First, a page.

TenOak that specialize in it. Plus a slew of small-batch distilleries are creating the spirit from scratch.Bourbon is the new vodka, gin and tequila all put together. What does that mean? The brown stuff is showing up at the trendiest bars in cocktails and served straight more than ever in the past, and there are even places in Austin like
Take Garrison Brothers Distillery, which produces small-batch bourbons in the Texas Hill Country (Hye, Texas, to be exact). The artisanal maker says they “consider making bourbon the Holy Grail of artisan distilling.” Garrison Brothers works with organic farms to find organic corn and ages the liquor in white American oak barrels (wine wood, not whiskey wood). The distillery produces only a few hundred barrels each year.
The spirits themselves are darker than industrial bourbons. The most popular is the Young Gun, released in 2010, which on first sniff has a “surprisingly complex nose of gun smoke, caramel, dried cherries, figs, and apricots” and “a well-rounded finish that's crisp, with a little bit of sizzle.” Also try the Flagship and Cowboy.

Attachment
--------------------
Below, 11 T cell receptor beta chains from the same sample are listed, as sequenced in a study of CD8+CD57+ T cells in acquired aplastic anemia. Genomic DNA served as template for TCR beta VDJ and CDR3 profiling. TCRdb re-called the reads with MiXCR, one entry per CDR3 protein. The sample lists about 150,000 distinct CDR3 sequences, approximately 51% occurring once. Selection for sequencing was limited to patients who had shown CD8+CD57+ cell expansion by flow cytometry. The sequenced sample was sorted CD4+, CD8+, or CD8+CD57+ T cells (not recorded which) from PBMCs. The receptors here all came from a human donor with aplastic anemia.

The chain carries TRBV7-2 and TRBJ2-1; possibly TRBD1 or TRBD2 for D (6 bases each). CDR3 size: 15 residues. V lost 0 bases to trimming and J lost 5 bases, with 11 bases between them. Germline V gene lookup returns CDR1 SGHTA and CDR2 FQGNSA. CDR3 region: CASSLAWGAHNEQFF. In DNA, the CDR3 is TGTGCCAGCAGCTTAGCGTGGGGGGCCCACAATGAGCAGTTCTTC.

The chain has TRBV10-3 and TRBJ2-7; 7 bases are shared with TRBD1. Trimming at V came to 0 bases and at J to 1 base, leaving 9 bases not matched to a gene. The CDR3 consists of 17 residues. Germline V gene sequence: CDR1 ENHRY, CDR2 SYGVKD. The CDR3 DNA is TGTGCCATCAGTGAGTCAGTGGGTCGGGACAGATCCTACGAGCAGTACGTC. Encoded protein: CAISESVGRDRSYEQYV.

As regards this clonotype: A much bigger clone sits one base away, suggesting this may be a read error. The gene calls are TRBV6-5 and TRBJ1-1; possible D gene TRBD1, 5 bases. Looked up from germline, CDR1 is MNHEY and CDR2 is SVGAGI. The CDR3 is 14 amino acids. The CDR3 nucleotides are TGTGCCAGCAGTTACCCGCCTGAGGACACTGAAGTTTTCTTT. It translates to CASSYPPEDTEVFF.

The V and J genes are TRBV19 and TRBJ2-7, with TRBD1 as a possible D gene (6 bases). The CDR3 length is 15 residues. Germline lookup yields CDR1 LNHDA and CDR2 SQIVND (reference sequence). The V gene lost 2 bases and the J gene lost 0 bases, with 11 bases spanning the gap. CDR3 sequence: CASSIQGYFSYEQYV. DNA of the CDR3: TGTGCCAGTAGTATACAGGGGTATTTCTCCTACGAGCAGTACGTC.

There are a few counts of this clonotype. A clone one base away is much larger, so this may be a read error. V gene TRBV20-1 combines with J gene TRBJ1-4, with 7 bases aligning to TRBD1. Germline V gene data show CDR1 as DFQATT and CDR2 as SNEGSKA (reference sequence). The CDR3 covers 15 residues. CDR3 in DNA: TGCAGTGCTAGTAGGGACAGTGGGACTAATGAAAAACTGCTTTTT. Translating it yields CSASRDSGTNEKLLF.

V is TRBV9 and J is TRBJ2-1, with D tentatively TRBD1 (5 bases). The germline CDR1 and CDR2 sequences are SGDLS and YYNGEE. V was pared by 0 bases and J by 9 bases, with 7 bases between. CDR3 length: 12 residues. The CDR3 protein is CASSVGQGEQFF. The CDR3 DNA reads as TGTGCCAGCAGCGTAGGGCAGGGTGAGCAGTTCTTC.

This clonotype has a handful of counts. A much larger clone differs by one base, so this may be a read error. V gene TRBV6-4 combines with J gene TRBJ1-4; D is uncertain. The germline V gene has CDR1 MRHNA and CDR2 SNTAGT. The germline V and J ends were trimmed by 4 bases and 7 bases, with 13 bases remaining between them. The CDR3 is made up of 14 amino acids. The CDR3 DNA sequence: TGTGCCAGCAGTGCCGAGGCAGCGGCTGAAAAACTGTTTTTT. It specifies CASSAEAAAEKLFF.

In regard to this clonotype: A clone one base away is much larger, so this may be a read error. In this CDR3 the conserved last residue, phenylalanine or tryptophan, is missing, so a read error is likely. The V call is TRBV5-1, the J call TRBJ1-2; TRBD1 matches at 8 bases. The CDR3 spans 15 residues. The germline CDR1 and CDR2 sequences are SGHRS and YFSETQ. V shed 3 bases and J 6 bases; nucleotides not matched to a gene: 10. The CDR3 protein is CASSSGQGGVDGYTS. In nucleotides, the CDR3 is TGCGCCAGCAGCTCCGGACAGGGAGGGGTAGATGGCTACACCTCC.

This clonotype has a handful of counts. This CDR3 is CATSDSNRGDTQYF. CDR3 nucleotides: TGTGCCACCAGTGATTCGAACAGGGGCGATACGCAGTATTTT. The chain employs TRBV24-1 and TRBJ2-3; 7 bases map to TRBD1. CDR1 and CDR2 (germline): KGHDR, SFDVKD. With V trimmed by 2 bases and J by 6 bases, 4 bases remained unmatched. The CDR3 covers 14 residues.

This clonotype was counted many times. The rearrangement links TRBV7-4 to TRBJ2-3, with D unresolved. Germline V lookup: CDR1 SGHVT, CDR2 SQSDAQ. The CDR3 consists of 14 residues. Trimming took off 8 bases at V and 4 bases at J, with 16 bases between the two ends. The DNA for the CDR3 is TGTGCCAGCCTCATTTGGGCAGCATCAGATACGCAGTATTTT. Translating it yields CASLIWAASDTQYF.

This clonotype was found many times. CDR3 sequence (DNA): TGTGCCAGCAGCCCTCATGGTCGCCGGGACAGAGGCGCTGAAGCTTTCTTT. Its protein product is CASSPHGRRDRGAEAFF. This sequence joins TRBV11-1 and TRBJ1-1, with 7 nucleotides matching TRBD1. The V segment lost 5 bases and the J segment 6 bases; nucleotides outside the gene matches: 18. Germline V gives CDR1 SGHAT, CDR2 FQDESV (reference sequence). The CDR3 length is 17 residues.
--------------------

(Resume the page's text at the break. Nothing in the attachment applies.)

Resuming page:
Find Garrison Brothers’ bourbons at most liquor stores in Austin. Or for a real treat, head to Hye for a “sit and sip” tour, on Wednesdays through Sundays at 10 AM, noon, 2 PM and 4 PM for $10 ($20 on Saturday).
Also taste the spirit at several upcoming events. For example, on June 13, the Fredericksburg Herb Farm is hosting a bourbon-pairing dinner with the distillery. Think Wagyu beef carpaccio with heirloom tomatoes, melon gazpacho with lump crab and fried banana croquettes with salted caramel ice cream and honey-bourbon syrup, plus plenty of bourbon. And on June 22, after Stonewall’s annual parade, head to the distillery for a bourbon and fried chicken picnic ($20, only 250 tickets available).